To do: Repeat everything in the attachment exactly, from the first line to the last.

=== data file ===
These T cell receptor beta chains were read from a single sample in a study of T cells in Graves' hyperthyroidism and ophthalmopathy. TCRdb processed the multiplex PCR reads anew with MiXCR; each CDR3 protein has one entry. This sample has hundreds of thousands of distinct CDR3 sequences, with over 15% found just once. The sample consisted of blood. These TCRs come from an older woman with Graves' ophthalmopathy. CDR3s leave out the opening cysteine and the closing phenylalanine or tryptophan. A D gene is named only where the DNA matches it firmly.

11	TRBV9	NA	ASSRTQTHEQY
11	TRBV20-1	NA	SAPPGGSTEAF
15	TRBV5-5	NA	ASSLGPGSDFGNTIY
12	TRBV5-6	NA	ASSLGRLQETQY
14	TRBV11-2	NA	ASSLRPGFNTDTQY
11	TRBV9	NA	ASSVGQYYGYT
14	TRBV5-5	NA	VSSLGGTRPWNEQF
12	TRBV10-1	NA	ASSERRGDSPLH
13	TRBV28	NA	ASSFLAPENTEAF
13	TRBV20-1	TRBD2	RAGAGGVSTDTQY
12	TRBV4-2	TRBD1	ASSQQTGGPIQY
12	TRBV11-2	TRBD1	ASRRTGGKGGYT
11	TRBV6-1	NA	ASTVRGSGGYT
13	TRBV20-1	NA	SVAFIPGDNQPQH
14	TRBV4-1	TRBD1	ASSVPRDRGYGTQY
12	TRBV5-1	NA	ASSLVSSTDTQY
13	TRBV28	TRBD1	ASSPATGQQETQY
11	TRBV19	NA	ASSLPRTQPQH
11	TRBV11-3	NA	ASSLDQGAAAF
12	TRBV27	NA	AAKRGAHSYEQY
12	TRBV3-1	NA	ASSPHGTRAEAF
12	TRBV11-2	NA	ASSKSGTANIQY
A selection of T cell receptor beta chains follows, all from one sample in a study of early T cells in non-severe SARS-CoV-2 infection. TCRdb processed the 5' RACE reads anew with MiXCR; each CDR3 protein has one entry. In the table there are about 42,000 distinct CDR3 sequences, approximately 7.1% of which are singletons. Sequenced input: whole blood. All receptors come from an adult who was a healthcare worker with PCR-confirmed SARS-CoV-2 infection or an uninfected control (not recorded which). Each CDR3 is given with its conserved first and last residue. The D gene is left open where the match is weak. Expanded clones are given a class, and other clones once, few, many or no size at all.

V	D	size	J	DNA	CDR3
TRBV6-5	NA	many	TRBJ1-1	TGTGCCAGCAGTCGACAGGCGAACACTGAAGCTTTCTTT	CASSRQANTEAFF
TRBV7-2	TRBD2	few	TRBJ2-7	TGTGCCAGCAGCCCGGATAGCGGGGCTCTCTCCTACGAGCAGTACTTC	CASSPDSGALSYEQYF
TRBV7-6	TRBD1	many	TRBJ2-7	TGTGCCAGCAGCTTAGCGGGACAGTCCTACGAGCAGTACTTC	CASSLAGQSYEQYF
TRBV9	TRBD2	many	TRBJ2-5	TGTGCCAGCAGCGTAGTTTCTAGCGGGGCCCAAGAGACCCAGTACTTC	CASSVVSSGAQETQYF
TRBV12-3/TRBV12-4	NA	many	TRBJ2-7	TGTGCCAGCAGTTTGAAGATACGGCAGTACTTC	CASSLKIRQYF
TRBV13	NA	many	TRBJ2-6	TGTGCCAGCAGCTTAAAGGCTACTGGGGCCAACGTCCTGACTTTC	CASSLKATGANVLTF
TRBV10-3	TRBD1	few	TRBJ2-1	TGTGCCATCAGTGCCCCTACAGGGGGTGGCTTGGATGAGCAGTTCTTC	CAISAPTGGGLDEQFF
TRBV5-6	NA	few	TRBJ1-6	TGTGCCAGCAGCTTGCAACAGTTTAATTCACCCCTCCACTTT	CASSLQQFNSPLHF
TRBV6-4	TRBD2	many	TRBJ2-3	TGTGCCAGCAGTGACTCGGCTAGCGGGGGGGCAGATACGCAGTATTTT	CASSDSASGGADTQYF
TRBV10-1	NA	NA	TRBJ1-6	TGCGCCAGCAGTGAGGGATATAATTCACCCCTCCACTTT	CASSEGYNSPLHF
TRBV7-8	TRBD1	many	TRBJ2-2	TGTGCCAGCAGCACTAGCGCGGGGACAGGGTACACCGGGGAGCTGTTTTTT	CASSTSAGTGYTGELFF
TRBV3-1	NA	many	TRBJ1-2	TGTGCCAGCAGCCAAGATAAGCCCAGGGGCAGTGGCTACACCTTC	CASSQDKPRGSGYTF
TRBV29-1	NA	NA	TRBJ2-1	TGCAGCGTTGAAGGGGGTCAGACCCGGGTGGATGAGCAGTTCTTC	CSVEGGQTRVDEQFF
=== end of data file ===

These T cell receptor beta chains were read from a single sample in a study of T cells in Graves' hyperthyroidism and ophthalmopathy. TCRdb processed the multiplex PCR reads anew with MiXCR; each CDR3 protein has one entry. This sample has hundreds of thousands of distinct CDR3 sequences, with over 15% found just once. The sample consisted of blood. These TCRs come from an older woman with Graves' ophthalmopathy. CDR3s leave out the opening cysteine and the closing phenylalanine or tryptophan. A D gene is named only where the DNA matches it firmly.

11	TRBV9	NA	ASSRTQTHEQY
11	TRBV20-1	NA	SAPPGGSTEAF
15	TRBV5-5	NA	ASSLGPGSDFGNTIY
12	TRBV5-6	NA	ASSLGRLQETQY
14	TRBV11-2	NA	ASSLRPGFNTDTQY
11	TRBV9	NA	ASSVGQYYGYT
14	TRBV5-5	NA	VSSLGGTRPWNEQF
12	TRBV10-1	NA	ASSERRGDSPLH
13	TRBV28	NA	ASSFLAPENTEAF
13	TRBV20-1	TRBD2	RAGAGGVSTDTQY
12	TRBV4-2	TRBD1	ASSQQTGGPIQY
12	TRBV11-2	TRBD1	ASRRTGGKGGYT
11	TRBV6-1	NA	ASTVRGSGGYT
13	TRBV20-1	NA	SVAFIPGDNQPQH
14	TRBV4-1	TRBD1	ASSVPRDRGYGTQY
12	TRBV5-1	NA	ASSLVSSTDTQY
13	TRBV28	TRBD1	ASSPATGQQETQY
11	TRBV19	NA	ASSLPRTQPQH
11	TRBV11-3	NA	ASSLDQGAAAF
12	TRBV27	NA	AAKRGAHSYEQY
12	TRBV3-1	NA	ASSPHGTRAEAF
12	TRBV11-2	NA	ASSKSGTANIQY
A selection of T cell receptor beta chains follows, all from one sample in a study of early T cells in non-severe SARS-CoV-2 infection. TCRdb processed the 5' RACE reads anew with MiXCR; each CDR3 protein has one entry. In the table there are about 42,000 distinct CDR3 sequences, approximately 7.1% of which are singletons. Sequenced input: whole blood. All receptors come from an adult who was a healthcare worker with PCR-confirmed SARS-CoV-2 infection or an uninfected control (not recorded which). Each CDR3 is given with its conserved first and last residue. The D gene is left open where the match is weak. Expanded clones are given a class, and other clones once, few, many or no size at all.

V	D	size	J	DNA	CDR3
TRBV6-5	NA	many	TRBJ1-1	TGTGCCAGCAGTCGACAGGCGAACACTGAAGCTTTCTTT	CASSRQANTEAFF
TRBV7-2	TRBD2	few	TRBJ2-7	TGTGCCAGCAGCCCGGATAGCGGGGCTCTCTCCTACGAGCAGTACTTC	CASSPDSGALSYEQYF
TRBV7-6	TRBD1	many	TRBJ2-7	TGTGCCAGCAGCTTAGCGGGACAGTCCTACGAGCAGTACTTC	CASSLAGQSYEQYF
TRBV9	TRBD2	many	TRBJ2-5	TGTGCCAGCAGCGTAGTTTCTAGCGGGGCCCAAGAGACCCAGTACTTC	CASSVVSSGAQETQYF
TRBV12-3/TRBV12-4	NA	many	TRBJ2-7	TGTGCCAGCAGTTTGAAGATACGGCAGTACTTC	CASSLKIRQYF
TRBV13	NA	many	TRBJ2-6	TGTGCCAGCAGCTTAAAGGCTACTGGGGCCAACGTCCTGACTTTC	CASSLKATGANVLTF
TRBV10-3	TRBD1	few	TRBJ2-1	TGTGCCATCAGTGCCCCTACAGGGGGTGGCTTGGATGAGCAGTTCTTC	CAISAPTGGGLDEQFF
TRBV5-6	NA	few	TRBJ1-6	TGTGCCAGCAGCTTGCAACAGTTTAATTCACCCCTCCACTTT	CASSLQQFNSPLHF
TRBV6-4	TRBD2	many	TRBJ2-3	TGTGCCAGCAGTGACTCGGCTAGCGGGGGGGCAGATACGCAGTATTTT	CASSDSASGGADTQYF
TRBV10-1	NA	NA	TRBJ1-6	TGCGCCAGCAGTGAGGGATATAATTCACCCCTCCACTTT	CASSEGYNSPLHF
TRBV7-8	TRBD1	many	TRBJ2-2	TGTGCCAGCAGCACTAGCGCGGGGACAGGGTACACCGGGGAGCTGTTTTTT	CASSTSAGTGYTGELFF
TRBV3-1	NA	many	TRBJ1-2	TGTGCCAGCAGCCAAGATAAGCCCAGGGGCAGTGGCTACACCTTC	CASSQDKPRGSGYTF
TRBV29-1	NA	NA	TRBJ2-1	TGCAGCGTTGAAGGGGGTCAGACCCGGGTGGATGAGCAGTTCTTC	CSVEGGQTRVDEQFF